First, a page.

Published Friday, November 14, 2014 Updated on Friday, November 14, 2014

Good-Bye to a Master

Local Photographer Passes Away

One of the West’s truest, most inspired artists, David Stoecklein, died earlier this week at the age of 65.  Mr. Stoecklein, who called Ketchum home, had been one of the West’s premier photographers for the last 25 years, documenting cowhands, rodeoers, sportsmen, landscapes, and animals like few others before him.

You’ve likely seen his work, whether you know it or not.  I estimate that his photo of the cowkids sitting on the top railing of a rodeo fence, “The Lesson” (see below), is in about one-third of the bars in the Western United States.  Stoecklein’s best photos—and he has a lot of them—make your heart jump for a second, and you can feel the cells in your head expand and glow for a moment.  Some of them even pop.

The fact that he called Ketchum home, and that so much of his work was shot in Idaho, makes his passing all the more poignant for those of us who live in the Wood River Valley.  Here at Sun Valley Sotheby’s International Realty, we’ve often used Stoecklein’s images in our promotional materials, because they are just so so good.  He turns sunsets into quilts, old barns into mountain temples, and shaggy horses into steeds that pulled the chariots of Greek gods.  Stoecklein had the power to turn the ordinary into the extraordinary, which perhaps explains why, at least for me, my heart and brain get frothy in the presence of his work—I’m viewing something greater than terrestrial images.  And he did it all here in the West, milling the very grist that so many of us identify with:  mountains, animals, just being outdoors.  Really, if anyone ever questions why you live out West, show them David Stoecklein’s website (www.stoeckleinphotography.com; his gallery is on 75, just past the Warm Springs turn off).  They’ll get it in about two seconds.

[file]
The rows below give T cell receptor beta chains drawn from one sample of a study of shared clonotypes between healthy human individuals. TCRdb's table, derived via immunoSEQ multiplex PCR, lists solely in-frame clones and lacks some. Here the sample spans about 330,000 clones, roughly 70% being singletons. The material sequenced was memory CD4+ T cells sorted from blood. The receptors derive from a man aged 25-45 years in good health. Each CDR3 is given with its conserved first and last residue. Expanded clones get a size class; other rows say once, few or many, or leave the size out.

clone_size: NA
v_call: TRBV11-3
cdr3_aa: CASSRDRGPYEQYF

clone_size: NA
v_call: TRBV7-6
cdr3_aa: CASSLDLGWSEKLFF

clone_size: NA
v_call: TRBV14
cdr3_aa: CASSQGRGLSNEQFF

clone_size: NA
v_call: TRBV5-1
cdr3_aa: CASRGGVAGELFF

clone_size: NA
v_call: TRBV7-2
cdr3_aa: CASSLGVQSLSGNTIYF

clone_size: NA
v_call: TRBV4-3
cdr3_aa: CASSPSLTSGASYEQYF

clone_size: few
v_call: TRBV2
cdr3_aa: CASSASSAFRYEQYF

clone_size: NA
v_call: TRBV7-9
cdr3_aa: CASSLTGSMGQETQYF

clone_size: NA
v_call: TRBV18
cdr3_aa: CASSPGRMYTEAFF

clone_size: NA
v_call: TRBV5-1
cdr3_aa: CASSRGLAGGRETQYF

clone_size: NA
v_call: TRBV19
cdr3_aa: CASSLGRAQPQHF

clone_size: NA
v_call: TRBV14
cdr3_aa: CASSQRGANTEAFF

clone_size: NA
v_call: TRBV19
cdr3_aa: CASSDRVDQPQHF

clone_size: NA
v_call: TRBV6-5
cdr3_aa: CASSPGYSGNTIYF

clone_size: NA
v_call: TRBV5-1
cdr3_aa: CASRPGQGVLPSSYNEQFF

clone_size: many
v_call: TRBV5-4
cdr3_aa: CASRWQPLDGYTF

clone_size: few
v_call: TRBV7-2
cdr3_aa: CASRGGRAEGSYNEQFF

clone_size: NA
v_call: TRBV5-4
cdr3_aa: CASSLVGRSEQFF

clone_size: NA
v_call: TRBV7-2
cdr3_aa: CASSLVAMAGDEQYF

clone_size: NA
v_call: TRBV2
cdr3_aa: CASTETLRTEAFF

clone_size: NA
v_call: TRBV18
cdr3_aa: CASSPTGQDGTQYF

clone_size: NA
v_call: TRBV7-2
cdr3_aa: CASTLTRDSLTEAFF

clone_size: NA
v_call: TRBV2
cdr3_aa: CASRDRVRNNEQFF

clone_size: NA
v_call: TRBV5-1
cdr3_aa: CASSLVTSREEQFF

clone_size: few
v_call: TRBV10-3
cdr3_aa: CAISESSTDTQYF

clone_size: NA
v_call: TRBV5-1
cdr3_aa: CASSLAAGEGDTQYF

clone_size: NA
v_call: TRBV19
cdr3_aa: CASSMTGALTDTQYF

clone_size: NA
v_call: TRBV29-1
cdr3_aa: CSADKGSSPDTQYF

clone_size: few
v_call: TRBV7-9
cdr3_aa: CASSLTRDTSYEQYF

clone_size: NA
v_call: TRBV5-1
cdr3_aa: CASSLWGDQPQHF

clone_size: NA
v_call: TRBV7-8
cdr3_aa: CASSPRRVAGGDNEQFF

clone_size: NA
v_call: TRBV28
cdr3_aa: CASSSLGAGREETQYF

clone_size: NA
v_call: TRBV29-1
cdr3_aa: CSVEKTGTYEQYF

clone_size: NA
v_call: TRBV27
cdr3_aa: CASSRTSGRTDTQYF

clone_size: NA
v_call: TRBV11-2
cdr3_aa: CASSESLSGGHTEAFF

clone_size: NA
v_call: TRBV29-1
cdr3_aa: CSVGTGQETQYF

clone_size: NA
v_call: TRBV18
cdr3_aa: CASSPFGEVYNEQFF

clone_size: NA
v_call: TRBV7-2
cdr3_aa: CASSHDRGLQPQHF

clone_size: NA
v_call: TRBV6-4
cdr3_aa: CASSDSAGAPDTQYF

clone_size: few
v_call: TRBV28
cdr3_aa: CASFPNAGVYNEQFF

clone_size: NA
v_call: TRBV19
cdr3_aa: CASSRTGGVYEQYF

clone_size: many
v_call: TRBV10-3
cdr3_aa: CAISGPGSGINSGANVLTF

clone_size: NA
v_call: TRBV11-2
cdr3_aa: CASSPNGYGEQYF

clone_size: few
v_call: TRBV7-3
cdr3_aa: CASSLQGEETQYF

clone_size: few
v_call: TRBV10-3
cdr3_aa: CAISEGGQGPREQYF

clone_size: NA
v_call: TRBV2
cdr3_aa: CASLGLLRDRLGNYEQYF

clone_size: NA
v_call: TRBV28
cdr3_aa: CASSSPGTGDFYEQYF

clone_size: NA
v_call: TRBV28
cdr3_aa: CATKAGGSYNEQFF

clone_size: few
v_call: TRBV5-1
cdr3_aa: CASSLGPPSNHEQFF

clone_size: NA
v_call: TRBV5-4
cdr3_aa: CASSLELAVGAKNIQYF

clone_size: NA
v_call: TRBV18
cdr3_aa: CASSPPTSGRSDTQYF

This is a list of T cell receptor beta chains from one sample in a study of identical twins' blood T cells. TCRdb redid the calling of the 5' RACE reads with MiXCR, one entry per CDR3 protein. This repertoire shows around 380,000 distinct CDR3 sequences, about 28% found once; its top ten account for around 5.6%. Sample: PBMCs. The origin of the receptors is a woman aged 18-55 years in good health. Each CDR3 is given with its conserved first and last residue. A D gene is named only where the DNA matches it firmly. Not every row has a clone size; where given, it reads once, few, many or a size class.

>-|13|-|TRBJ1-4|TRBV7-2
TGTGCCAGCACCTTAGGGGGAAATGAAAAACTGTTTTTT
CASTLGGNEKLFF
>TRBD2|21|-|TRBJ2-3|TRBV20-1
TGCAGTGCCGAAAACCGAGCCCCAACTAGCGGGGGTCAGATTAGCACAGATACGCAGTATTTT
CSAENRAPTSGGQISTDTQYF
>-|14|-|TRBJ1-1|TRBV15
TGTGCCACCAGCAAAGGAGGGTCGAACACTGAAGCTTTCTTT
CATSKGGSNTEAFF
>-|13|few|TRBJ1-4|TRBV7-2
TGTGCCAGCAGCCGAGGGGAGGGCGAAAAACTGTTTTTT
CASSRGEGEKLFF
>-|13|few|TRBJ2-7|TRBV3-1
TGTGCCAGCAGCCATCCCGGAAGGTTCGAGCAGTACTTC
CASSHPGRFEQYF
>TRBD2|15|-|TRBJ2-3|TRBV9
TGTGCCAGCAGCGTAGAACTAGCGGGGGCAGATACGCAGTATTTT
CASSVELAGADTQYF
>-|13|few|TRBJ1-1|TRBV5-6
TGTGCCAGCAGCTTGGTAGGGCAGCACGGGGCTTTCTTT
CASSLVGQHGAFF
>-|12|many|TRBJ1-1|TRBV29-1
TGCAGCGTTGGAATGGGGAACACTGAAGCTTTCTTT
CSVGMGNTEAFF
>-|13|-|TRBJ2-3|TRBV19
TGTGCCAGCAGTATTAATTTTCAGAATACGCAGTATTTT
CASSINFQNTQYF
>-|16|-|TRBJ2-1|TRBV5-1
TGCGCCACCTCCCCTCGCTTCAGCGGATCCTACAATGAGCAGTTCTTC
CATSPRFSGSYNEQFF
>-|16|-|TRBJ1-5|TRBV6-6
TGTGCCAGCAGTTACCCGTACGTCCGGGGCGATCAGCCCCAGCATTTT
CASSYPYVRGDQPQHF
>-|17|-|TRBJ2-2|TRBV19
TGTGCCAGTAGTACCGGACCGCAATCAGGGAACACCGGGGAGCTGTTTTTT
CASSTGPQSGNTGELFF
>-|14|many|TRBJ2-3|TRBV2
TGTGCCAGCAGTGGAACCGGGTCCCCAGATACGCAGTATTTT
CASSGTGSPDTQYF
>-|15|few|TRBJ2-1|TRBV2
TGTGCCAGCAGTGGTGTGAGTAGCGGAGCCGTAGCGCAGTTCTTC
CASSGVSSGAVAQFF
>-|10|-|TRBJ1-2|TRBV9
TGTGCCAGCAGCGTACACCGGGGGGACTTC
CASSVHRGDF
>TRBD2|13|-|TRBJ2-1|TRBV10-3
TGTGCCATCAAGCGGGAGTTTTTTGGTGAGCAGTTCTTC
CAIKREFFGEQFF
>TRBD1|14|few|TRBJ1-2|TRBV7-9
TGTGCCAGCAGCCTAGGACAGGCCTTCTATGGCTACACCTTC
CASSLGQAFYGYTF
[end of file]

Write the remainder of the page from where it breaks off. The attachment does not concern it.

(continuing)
A former area real estate agent who worked with David sent us this:  “David’s passion, personality, and smile was infectious.  He gave me so many opportunities as a young woman in the 80's, working in his office and skiing for him.  David's love of the West and passion for keeping it alive is unparalleled.  For those who have been so fortunate to have known David and his work, we are richer for it in so many ways.  Never forgotten, always loved; your spirit lives on in our hearts.”

Our job when any artist we admire and love passes is to try to internalize just a tiny bit of their vision into how we see and interact with the world.  I hope you take some really good pictures in the next few weeks, better than you’ve ever taken, in honor of David.  Thank you, Mr. Stoecklein, for leaving so much of your vision here with us on earth.  We see better because you saw so well.

Stoecklein's The Lesson

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